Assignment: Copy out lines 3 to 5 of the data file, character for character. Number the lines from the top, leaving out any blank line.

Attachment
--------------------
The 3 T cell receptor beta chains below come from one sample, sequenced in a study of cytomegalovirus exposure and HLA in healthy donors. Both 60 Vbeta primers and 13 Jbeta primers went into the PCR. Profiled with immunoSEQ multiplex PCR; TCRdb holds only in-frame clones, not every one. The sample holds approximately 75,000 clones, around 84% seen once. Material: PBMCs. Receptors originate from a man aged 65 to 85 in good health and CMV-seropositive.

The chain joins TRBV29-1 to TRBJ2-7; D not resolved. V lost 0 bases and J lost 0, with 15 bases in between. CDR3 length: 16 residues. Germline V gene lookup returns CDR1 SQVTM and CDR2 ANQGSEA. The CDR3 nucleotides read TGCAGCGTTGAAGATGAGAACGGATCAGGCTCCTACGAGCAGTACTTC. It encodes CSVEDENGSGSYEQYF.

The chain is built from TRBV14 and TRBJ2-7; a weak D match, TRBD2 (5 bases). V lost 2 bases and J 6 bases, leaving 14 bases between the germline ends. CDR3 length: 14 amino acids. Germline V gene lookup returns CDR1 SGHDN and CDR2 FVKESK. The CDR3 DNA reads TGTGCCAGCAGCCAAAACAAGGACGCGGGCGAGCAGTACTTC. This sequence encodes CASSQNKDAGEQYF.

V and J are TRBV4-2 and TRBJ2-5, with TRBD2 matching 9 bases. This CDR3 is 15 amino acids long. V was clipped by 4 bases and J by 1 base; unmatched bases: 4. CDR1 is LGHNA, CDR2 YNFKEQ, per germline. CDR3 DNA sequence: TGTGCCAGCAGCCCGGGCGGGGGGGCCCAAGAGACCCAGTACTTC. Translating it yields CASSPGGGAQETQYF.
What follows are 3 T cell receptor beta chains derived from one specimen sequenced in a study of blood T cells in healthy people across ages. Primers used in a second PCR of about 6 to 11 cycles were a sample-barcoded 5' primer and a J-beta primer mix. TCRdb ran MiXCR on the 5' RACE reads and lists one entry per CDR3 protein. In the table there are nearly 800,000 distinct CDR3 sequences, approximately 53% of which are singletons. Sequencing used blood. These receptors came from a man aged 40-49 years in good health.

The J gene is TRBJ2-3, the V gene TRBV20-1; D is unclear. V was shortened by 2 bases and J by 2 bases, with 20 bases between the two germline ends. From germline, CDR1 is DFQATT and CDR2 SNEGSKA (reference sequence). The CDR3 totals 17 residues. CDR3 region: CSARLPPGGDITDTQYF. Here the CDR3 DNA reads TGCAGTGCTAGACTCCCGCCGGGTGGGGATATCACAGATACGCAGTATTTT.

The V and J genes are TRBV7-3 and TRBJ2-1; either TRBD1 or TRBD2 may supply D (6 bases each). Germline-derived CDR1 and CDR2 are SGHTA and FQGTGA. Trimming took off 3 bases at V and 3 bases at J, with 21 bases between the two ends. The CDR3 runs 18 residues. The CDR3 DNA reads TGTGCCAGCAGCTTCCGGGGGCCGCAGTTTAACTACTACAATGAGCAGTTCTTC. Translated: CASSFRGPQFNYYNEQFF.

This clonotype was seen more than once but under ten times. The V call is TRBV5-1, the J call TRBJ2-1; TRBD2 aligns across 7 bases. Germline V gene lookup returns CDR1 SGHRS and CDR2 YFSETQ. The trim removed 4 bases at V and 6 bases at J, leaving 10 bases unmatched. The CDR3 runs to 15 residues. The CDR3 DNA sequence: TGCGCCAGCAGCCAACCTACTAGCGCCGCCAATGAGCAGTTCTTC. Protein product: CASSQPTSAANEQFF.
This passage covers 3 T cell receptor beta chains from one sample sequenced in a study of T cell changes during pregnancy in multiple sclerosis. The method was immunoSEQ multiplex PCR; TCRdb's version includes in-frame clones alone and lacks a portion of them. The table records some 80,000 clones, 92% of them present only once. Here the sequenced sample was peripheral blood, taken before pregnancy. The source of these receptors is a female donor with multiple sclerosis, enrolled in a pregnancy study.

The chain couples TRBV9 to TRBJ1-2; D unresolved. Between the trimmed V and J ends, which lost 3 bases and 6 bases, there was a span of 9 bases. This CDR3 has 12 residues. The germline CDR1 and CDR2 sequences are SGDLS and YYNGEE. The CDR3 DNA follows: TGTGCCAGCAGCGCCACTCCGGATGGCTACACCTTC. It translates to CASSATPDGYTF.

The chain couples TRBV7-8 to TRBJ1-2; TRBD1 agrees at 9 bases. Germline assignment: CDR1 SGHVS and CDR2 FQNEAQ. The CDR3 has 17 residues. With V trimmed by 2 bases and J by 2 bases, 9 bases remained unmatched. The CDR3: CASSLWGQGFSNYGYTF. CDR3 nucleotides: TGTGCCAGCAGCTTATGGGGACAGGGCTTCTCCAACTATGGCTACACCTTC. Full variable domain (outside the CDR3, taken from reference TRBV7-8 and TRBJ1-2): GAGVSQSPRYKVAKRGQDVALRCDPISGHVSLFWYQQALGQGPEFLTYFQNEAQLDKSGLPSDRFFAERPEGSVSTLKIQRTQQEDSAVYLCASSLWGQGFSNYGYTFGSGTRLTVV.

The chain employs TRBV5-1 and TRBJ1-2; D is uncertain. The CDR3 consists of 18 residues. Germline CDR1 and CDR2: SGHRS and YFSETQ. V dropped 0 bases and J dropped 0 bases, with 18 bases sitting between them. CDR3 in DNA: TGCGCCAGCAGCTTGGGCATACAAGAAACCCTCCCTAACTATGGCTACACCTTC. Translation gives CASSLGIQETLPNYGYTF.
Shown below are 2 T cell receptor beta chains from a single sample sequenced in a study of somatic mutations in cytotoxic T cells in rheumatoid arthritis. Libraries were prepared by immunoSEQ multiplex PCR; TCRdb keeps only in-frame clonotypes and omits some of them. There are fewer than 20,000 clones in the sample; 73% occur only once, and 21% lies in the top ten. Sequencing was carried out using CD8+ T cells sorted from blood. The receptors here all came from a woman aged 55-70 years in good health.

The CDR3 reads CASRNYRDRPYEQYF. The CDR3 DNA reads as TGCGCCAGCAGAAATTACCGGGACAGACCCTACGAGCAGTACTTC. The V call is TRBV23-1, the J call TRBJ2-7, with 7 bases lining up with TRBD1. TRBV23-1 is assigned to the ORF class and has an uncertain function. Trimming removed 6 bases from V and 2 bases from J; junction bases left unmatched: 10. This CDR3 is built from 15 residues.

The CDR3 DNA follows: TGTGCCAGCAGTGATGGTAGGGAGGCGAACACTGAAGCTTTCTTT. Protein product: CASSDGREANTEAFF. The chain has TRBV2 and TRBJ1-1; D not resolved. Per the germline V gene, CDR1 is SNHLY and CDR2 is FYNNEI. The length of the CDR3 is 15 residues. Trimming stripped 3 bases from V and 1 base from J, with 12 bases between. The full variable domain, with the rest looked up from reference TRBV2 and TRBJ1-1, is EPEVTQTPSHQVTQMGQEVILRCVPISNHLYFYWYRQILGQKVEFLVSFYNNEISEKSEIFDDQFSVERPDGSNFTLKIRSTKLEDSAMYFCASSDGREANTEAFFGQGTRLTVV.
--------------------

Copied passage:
The chain is built from TRBV14 and TRBJ2-7; a weak D match, TRBD2 (5 bases). V lost 2 bases and J 6 bases, leaving 14 bases between the germline ends. CDR3 length: 14 amino acids. Germline V gene lookup returns CDR1 SGHDN and CDR2 FVKESK. The CDR3 DNA reads TGTGCCAGCAGCCAAAACAAGGACGCGGGCGAGCAGTACTTC. This sequence encodes CASSQNKDAGEQYF.

V and J are TRBV4-2 and TRBJ2-5, with TRBD2 matching 9 bases. This CDR3 is 15 amino acids long. V was clipped by 4 bases and J by 1 base; unmatched bases: 4. CDR1 is LGHNA, CDR2 YNFKEQ, per germline. CDR3 DNA sequence: TGTGCCAGCAGCCCGGGCGGGGGGGCCCAAGAGACCCAGTACTTC. Translating it yields CASSPGGGAQETQYF.
What follows are 3 T cell receptor beta chains derived from one specimen sequenced in a study of blood T cells in healthy people across ages. Primers used in a second PCR of about 6 to 11 cycles were a sample-barcoded 5' primer and a J-beta primer mix. TCRdb ran MiXCR on the 5' RACE reads and lists one entry per CDR3 protein. In the table there are nearly 800,000 distinct CDR3 sequences, approximately 53% of which are singletons. Sequencing used blood. These receptors came from a man aged 40-49 years in good health.